Smoking, Secondhand Smoke and Psoriasis

Can smoking really cause psoriasis?

Psoriasis is a skin disease which causes redness and inflammation of the skin. The skin appears scaly and often the individual will feel pain, soreness, itching or burning. This is a chronic disease but is not usually life threatening. People with psoriasis can go through the same experiences of those with severe diseases. For some time, psoriasis has been linked to different causes. One of these causes is smoking. For many years there was no scientific evidence until recent years, such as the Nurse Health Study II publication. These are the best two lotions to moisturize psoriasis.

Smoking and drinking top the vices of people in our society. Even in high school, teenagers start to experiment with these kind of fixes. Some will quit while others die due to ailments caused by smoking or drinking. In the United States alone, many of the population die due to smoking. The tobacco in cigarettes contains more than 4,000 chemicals that are toxic to the body. Every puff from a cigarette brings the smoker one step closer to a risk of illnesses of the throat, mouth, esophagus, heart, lungs, skin and others.

In 1985, O'Doherty and MacIntyre brought up the relationship of smoking and palmoplantar pustular psoriasis. Since then, many more studies have been conducted to prove this assumption.

One of the groundbreaking studies proving this case is the result of the Nurse’s Health Study II. In 1989, 116, 608 female registered nurses completed a questionnaire as an initial survey for the research. After 14 years of continuous follow up, out of this group of women, 887 had an occurrence of psoriasis. Researches found out that psoriasis incident happened to smokers, past smokers and those breathing secondhand smoke. As such, the result of the Nurse’s Health Study II supported the connection of smoking being one cause of psoriasis.

According to the results of this “ongoing longtitudinal study”, the risk of having psoriasis increases if one taking in smoke reduces gradually instead of just stopping. Note that quitting only reduces the risk but does not erase the risk of damage done. The study of NHS also concludes that even in the event one stops smoking, it takes 20 years to decrease one’s susceptibility to the risks of developing psoriasis. Passive smoking can also trigger the risks of psoriasis. Women smoking during pregnancy increase the risk of their child to psoriasis and children exposed to a smoking environment face the same chances. Another result of the study is that between men and women, women are slightly more prone to psoriasis.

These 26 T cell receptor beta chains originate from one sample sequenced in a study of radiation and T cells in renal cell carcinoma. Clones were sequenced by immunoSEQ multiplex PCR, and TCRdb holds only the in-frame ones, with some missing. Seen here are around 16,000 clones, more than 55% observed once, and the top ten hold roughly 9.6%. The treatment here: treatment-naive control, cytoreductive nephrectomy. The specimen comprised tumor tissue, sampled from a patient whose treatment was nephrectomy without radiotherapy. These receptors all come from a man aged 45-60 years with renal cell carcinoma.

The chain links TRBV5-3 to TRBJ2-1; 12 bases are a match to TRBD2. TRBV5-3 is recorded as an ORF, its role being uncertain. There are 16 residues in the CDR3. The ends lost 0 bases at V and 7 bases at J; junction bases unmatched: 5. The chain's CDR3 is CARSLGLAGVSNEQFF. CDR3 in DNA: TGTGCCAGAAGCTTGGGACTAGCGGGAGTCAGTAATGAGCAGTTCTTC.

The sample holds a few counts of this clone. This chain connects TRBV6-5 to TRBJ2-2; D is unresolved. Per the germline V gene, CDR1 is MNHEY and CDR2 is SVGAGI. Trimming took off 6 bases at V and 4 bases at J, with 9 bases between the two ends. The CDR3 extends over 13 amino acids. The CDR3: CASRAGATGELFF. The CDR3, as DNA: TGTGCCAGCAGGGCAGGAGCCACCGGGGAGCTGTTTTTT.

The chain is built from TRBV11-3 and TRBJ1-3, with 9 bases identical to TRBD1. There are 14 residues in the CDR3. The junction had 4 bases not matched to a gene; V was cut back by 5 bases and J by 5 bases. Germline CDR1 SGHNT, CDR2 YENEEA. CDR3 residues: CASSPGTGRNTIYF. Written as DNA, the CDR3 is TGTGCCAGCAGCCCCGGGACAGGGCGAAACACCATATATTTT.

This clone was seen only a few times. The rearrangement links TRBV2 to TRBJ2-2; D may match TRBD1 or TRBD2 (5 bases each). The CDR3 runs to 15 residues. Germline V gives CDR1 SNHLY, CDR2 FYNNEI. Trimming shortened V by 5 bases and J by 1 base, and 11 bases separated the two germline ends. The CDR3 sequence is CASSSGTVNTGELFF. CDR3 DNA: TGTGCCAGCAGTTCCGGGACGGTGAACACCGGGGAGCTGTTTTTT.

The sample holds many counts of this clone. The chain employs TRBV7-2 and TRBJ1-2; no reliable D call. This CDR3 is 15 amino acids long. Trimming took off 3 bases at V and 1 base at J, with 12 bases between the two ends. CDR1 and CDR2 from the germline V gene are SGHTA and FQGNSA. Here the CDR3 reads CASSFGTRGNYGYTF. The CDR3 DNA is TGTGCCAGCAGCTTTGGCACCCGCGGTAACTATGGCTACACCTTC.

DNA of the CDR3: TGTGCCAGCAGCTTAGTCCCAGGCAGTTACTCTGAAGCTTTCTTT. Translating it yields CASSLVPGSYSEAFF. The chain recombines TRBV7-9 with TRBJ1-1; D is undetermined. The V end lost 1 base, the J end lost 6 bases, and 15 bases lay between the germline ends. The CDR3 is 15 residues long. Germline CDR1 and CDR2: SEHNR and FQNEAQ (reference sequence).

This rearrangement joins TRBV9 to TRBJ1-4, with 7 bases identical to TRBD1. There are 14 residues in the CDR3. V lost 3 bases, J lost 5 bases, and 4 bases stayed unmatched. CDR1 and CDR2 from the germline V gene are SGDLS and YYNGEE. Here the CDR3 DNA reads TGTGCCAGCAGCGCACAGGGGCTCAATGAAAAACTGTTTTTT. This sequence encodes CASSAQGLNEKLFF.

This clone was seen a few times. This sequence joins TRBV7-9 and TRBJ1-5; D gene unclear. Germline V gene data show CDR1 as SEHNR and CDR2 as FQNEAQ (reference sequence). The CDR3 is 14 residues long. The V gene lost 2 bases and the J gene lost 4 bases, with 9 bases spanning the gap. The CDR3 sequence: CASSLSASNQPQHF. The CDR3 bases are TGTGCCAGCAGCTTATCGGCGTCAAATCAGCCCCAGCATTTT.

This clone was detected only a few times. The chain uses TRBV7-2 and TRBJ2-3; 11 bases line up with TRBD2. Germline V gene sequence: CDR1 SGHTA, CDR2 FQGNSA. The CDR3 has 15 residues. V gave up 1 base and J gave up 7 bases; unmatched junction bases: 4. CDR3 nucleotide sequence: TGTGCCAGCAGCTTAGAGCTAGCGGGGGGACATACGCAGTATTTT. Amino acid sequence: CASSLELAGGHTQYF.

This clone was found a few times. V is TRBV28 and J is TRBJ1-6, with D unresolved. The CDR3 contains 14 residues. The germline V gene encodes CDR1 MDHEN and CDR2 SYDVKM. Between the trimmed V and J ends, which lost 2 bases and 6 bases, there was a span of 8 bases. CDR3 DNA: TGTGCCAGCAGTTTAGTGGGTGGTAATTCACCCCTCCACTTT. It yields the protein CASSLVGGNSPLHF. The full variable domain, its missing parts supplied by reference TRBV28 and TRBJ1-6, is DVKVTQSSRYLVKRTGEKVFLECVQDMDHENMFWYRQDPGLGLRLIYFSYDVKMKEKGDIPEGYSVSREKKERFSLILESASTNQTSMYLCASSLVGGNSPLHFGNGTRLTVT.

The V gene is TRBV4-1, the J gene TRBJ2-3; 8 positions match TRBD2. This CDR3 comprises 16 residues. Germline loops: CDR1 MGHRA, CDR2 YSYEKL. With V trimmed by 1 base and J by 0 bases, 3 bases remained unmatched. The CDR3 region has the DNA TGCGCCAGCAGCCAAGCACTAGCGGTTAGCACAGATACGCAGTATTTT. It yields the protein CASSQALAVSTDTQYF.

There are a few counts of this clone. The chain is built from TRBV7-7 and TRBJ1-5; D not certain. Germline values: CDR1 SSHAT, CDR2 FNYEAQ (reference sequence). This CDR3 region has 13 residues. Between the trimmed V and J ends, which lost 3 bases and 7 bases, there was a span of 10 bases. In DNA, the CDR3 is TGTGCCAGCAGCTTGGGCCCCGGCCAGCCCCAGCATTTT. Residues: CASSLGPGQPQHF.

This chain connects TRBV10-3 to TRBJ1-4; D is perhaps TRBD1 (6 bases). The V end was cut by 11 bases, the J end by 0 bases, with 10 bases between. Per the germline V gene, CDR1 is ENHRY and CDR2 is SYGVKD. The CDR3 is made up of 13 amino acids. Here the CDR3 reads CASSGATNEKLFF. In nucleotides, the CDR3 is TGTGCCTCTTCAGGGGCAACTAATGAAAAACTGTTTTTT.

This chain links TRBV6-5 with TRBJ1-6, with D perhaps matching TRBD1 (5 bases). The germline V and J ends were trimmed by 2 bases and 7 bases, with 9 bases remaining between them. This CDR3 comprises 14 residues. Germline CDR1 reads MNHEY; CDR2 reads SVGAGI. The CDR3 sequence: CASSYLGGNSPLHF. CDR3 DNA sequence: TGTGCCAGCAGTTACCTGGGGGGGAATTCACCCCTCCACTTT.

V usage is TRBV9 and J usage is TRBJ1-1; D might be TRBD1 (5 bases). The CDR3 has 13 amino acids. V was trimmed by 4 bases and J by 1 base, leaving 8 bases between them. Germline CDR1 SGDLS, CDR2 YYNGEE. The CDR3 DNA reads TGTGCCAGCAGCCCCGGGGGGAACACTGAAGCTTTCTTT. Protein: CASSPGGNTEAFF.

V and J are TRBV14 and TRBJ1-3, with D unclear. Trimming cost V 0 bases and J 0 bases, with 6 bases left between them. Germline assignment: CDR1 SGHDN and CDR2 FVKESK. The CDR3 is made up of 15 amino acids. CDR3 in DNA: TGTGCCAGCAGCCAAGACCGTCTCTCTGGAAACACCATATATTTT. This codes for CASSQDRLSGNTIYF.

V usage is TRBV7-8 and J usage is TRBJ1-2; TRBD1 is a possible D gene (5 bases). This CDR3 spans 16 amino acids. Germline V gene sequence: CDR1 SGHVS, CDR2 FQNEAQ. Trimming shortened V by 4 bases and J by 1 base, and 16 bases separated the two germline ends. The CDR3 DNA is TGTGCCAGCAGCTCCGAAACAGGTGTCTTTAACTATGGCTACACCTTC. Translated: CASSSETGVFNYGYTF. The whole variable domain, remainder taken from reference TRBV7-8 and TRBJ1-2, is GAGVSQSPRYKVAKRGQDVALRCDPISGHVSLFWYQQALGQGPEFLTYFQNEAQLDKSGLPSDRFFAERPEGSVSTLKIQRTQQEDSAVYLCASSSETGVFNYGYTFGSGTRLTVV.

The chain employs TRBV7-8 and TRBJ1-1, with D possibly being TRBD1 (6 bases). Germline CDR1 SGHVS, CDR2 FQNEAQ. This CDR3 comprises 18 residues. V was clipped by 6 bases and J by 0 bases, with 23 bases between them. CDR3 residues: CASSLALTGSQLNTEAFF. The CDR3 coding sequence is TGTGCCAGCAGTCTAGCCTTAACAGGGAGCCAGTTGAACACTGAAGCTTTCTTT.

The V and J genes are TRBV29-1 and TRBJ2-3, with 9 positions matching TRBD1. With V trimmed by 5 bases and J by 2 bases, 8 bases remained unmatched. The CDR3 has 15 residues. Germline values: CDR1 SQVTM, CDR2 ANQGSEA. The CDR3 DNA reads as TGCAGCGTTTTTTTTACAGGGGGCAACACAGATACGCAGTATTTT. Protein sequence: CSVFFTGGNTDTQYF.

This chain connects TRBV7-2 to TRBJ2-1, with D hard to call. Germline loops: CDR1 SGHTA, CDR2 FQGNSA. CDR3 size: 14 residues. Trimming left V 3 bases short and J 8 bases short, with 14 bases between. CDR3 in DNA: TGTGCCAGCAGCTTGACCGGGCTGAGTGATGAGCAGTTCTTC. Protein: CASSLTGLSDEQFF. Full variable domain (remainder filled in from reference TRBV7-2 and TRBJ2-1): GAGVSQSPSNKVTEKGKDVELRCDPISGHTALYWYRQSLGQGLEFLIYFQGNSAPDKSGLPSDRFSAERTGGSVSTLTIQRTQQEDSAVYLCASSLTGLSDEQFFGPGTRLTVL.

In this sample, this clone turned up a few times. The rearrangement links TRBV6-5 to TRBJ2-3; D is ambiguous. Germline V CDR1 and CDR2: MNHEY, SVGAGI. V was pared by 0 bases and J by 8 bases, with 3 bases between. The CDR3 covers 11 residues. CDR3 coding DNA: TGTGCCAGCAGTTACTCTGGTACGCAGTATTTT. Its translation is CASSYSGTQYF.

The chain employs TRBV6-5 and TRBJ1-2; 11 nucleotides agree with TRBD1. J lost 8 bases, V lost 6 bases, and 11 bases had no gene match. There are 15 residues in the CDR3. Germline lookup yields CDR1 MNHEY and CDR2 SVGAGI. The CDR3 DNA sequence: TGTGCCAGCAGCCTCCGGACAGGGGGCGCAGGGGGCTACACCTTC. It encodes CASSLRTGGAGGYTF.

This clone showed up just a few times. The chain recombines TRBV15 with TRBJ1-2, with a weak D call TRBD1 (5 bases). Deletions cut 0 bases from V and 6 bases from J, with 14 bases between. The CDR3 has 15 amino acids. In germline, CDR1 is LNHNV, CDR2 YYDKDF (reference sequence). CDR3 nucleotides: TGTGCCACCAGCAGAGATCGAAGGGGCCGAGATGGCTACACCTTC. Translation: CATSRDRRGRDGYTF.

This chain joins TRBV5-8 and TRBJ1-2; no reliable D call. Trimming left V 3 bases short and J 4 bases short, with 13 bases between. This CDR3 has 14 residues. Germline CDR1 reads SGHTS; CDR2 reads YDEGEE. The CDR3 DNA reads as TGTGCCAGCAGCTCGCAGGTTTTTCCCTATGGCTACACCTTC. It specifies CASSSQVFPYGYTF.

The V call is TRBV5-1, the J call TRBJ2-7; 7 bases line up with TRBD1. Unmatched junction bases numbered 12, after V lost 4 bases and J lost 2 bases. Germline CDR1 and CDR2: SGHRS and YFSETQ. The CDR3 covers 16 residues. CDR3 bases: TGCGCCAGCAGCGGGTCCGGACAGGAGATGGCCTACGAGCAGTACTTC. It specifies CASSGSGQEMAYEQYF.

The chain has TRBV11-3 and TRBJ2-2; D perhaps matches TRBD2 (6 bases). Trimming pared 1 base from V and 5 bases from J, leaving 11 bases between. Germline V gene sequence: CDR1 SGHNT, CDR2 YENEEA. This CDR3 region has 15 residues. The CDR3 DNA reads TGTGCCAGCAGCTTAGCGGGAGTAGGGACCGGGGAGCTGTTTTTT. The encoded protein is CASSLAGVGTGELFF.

What could be the agent in smoking that increases the risks to psoriasis? According to experts, the toxins in cigarettes affect the biological level of those breathing smoke. In fact, because of these toxins, the immune system decreases various functions. A body process greatly affected by this is the skin cell growth. With these toxins in the body, the skin cell growth slows down. According to Luigi Naldi, M.D, who led an Italian case control study on smoking and psoriasis, the nicotine is the probable cause for the changes in one’s immune system. The nicotine is believed to hinder skin cell growth, the same reason premature aging is another downside of smoking. The more years an individual smoked, the more one is prone to psoriasis.

The advice of health professionals is to quit smoking, do not breathe secondhand smoke, and don’t start smoking. Health professionals continue to educate patients with psoriasis to avoid smoking, especially since the correlation between the two has already been proven. Studies have provided overwhelming, unquestionable scientific evidence so that they can educate and help others.

People with psoriasis deal with years of experimenting with medications, experiencing scrutiny from other people, and suffer from loss of self confidence and self esteem. The red patches and scaly skin is not a pleasant sight for anyone, including the person with psoriasis. For smokers or those breathing secondhand smoke, it is clear that removal of smoke can only help their situation. It is also good to keep in mind that smoking can not only bring about psoriasis, but also other life threatening illnesses sooner or later in life. The worst part would seem to be the dangers inflicted upon one’s own health, but the fact that secondhand smoke can cause psoriasis and other diseases for one or many others near the smoker is something no one wants to cause.